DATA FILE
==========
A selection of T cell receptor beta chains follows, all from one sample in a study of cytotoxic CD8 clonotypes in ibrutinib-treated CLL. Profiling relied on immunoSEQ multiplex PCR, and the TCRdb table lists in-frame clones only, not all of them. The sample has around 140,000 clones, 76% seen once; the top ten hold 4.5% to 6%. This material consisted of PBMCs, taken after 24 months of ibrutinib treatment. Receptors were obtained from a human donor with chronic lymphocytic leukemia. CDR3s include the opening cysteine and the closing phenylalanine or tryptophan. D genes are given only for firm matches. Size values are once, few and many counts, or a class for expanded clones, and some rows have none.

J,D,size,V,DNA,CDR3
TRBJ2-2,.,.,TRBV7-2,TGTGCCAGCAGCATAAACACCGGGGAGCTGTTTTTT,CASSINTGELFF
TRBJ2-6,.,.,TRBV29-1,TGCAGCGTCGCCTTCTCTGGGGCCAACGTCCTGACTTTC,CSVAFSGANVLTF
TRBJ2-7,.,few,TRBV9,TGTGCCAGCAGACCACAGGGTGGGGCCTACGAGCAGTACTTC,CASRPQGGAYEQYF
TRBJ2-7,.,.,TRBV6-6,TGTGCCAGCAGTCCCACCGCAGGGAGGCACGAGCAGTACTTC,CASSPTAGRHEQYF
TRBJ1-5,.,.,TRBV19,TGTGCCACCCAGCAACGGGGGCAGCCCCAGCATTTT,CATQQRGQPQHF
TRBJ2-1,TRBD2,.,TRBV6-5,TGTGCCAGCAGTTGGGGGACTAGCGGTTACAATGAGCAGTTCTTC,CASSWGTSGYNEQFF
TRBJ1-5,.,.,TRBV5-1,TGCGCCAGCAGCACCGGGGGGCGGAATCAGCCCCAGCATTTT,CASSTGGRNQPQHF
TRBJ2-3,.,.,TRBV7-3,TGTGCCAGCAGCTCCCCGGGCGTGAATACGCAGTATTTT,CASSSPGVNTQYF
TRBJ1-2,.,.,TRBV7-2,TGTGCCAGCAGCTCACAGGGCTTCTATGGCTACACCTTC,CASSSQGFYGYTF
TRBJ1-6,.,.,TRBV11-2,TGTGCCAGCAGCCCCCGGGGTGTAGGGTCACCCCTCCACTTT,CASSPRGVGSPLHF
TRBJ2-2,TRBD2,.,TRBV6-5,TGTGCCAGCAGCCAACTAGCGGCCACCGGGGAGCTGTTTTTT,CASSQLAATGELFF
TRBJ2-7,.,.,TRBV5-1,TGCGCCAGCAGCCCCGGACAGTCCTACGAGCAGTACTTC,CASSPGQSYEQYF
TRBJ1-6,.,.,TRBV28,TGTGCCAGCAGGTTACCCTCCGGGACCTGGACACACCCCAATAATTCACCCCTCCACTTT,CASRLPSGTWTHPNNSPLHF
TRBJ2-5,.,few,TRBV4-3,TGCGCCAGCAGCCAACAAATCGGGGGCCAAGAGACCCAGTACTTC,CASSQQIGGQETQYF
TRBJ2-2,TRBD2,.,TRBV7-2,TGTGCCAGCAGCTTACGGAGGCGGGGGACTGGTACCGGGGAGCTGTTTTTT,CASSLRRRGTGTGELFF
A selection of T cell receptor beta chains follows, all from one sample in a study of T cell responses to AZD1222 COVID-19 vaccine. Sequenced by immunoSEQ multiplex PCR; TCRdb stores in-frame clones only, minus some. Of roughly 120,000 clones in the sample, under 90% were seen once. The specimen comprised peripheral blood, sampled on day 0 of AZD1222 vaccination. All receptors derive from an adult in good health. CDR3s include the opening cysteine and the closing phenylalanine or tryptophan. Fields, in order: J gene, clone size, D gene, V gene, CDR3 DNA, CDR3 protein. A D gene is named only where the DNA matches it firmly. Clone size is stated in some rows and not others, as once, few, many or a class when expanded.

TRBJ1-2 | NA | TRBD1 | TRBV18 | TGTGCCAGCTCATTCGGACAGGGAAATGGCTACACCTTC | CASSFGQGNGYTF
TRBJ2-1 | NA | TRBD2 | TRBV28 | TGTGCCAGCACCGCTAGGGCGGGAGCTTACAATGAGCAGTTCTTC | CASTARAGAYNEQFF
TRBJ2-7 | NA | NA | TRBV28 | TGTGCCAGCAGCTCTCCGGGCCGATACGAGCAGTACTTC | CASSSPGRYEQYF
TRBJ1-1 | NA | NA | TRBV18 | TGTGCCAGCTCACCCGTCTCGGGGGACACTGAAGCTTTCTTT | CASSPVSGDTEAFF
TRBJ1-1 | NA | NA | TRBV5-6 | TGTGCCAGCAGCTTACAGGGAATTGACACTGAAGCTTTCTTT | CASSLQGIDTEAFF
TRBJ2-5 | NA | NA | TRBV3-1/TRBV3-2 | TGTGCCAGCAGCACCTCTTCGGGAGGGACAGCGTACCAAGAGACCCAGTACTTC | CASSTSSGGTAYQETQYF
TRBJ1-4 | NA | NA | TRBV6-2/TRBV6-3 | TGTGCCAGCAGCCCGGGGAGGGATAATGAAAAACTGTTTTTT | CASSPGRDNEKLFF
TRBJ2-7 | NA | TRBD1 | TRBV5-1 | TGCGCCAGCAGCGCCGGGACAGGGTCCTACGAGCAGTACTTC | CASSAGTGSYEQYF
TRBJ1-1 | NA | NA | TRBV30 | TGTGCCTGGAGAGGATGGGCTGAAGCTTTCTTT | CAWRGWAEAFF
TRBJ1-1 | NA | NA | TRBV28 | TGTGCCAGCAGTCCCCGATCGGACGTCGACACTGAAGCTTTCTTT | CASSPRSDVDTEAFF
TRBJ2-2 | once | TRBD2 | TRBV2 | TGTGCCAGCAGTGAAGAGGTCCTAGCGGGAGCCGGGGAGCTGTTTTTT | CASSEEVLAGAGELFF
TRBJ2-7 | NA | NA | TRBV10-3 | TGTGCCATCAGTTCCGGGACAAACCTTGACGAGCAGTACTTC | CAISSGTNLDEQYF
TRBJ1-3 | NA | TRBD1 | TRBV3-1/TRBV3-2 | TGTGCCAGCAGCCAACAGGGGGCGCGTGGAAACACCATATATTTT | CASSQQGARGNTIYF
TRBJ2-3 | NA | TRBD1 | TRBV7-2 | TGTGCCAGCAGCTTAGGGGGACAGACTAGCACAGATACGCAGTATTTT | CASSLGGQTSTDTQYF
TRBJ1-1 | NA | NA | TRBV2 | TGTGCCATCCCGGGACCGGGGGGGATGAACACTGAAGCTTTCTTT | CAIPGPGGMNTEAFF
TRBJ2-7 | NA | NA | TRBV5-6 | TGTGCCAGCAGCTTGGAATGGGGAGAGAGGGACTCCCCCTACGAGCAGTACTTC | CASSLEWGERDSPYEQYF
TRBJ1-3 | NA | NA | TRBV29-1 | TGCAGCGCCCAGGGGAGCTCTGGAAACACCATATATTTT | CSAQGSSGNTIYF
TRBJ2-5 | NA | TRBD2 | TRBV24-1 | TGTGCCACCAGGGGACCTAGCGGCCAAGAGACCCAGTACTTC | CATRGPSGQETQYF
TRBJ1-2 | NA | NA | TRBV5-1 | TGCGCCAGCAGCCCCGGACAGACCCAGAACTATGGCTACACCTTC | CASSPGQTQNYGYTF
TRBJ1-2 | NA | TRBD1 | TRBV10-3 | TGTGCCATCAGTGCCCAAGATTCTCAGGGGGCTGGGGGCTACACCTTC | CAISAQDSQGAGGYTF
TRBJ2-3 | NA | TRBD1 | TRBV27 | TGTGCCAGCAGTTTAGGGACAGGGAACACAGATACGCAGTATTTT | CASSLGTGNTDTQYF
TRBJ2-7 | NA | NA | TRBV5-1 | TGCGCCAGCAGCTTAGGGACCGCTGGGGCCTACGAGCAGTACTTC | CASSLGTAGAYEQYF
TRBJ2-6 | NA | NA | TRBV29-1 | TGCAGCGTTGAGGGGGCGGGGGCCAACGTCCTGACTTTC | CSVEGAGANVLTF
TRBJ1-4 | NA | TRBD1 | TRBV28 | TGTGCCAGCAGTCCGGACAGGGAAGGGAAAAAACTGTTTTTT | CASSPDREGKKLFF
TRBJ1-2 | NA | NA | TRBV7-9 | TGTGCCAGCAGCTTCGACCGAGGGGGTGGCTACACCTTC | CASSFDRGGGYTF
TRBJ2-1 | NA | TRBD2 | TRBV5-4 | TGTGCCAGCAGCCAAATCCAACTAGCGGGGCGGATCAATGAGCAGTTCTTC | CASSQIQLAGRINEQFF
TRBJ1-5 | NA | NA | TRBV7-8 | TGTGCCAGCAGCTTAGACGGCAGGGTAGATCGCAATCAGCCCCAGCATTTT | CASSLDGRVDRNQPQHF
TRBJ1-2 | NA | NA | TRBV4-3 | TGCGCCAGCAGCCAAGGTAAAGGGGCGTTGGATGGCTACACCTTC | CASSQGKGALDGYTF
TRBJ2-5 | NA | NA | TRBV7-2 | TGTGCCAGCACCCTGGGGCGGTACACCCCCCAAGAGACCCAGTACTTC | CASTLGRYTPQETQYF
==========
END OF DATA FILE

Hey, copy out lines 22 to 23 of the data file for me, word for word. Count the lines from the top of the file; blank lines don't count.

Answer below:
TRBJ1-1 | NA | NA | TRBV18 | TGTGCCAGCTCACCCGTCTCGGGGGACACTGAAGCTTTCTTT | CASSPVSGDTEAFF
TRBJ1-1 | NA | NA | TRBV5-6 | TGTGCCAGCAGCTTACAGGGAATTGACACTGAAGCTTTCTTT | CASSLQGIDTEAFF